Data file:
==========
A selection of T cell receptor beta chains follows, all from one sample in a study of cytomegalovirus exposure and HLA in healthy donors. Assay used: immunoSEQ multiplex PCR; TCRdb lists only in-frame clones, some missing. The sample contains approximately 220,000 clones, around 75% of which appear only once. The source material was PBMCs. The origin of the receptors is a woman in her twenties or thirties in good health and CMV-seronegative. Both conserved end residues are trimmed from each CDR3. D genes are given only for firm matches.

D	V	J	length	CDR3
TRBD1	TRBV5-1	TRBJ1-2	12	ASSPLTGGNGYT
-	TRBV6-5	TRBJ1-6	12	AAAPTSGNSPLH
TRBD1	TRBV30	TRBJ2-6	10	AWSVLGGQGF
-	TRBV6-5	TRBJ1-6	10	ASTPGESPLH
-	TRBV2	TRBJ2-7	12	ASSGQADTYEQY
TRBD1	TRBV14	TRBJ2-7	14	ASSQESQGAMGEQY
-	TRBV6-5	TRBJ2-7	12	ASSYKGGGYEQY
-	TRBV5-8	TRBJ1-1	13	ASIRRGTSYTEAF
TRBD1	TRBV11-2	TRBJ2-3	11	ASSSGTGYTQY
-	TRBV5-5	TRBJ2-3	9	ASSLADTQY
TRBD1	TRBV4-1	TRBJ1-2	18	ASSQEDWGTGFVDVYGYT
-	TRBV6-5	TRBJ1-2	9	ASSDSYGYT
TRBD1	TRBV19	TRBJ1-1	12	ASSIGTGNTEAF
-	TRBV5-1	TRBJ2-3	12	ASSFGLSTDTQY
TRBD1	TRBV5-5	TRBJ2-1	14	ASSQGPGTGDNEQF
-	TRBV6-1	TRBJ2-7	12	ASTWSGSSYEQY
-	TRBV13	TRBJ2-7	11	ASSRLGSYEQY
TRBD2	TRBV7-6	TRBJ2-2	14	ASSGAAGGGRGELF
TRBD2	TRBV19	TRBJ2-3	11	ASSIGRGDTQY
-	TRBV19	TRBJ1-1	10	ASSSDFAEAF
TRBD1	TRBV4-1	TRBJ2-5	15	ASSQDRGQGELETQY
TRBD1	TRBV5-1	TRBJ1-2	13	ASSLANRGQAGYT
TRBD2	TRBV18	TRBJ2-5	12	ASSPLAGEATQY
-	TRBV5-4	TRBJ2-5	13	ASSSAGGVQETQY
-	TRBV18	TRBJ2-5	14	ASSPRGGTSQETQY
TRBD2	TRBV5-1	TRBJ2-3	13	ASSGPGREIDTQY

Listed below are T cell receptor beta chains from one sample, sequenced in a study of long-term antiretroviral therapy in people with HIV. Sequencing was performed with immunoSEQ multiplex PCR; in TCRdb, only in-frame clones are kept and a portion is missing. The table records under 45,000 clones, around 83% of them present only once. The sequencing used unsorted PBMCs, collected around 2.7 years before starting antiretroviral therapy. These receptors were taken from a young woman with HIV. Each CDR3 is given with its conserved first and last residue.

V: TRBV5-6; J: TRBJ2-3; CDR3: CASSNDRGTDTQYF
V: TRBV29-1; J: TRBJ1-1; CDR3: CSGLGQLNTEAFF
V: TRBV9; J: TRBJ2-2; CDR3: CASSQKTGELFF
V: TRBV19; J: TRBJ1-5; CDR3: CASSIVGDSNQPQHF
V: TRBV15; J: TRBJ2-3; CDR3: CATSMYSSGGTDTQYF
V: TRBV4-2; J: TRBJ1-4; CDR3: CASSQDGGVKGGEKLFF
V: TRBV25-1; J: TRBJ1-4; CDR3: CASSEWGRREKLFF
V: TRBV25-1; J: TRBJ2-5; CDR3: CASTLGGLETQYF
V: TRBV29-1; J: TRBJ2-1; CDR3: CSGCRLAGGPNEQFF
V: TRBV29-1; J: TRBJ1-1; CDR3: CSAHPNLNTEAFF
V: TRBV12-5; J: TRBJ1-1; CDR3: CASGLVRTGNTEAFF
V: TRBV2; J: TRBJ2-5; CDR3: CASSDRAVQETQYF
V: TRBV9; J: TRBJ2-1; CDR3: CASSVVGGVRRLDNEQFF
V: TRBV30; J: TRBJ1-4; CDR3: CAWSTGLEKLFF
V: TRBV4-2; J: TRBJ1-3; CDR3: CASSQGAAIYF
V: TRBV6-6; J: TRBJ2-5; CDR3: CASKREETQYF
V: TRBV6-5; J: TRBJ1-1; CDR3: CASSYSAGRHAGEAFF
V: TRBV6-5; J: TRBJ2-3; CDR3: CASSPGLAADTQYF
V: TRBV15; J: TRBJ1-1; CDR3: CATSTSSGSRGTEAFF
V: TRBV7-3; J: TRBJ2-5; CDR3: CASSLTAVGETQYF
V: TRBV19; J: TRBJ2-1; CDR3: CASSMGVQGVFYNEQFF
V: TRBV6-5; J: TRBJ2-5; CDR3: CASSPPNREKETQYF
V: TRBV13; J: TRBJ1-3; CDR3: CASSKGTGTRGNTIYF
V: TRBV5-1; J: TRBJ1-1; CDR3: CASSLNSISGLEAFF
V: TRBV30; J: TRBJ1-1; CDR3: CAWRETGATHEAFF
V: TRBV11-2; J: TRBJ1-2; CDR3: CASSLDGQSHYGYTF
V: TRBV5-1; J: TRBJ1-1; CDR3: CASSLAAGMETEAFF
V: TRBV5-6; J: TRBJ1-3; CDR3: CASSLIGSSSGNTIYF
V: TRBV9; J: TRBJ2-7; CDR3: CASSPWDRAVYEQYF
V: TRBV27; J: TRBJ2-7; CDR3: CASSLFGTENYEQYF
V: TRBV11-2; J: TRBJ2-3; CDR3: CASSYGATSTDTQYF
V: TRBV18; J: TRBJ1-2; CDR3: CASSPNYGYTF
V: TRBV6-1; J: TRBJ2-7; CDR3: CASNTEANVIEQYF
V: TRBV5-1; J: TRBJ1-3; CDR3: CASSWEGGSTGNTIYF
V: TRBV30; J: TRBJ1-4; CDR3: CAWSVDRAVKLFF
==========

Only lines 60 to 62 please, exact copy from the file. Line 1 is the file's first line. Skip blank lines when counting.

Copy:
V: TRBV11-2; J: TRBJ2-3; CDR3: CASSYGATSTDTQYF
V: TRBV18; J: TRBJ1-2; CDR3: CASSPNYGYTF
V: TRBV6-1; J: TRBJ2-7; CDR3: CASNTEANVIEQYF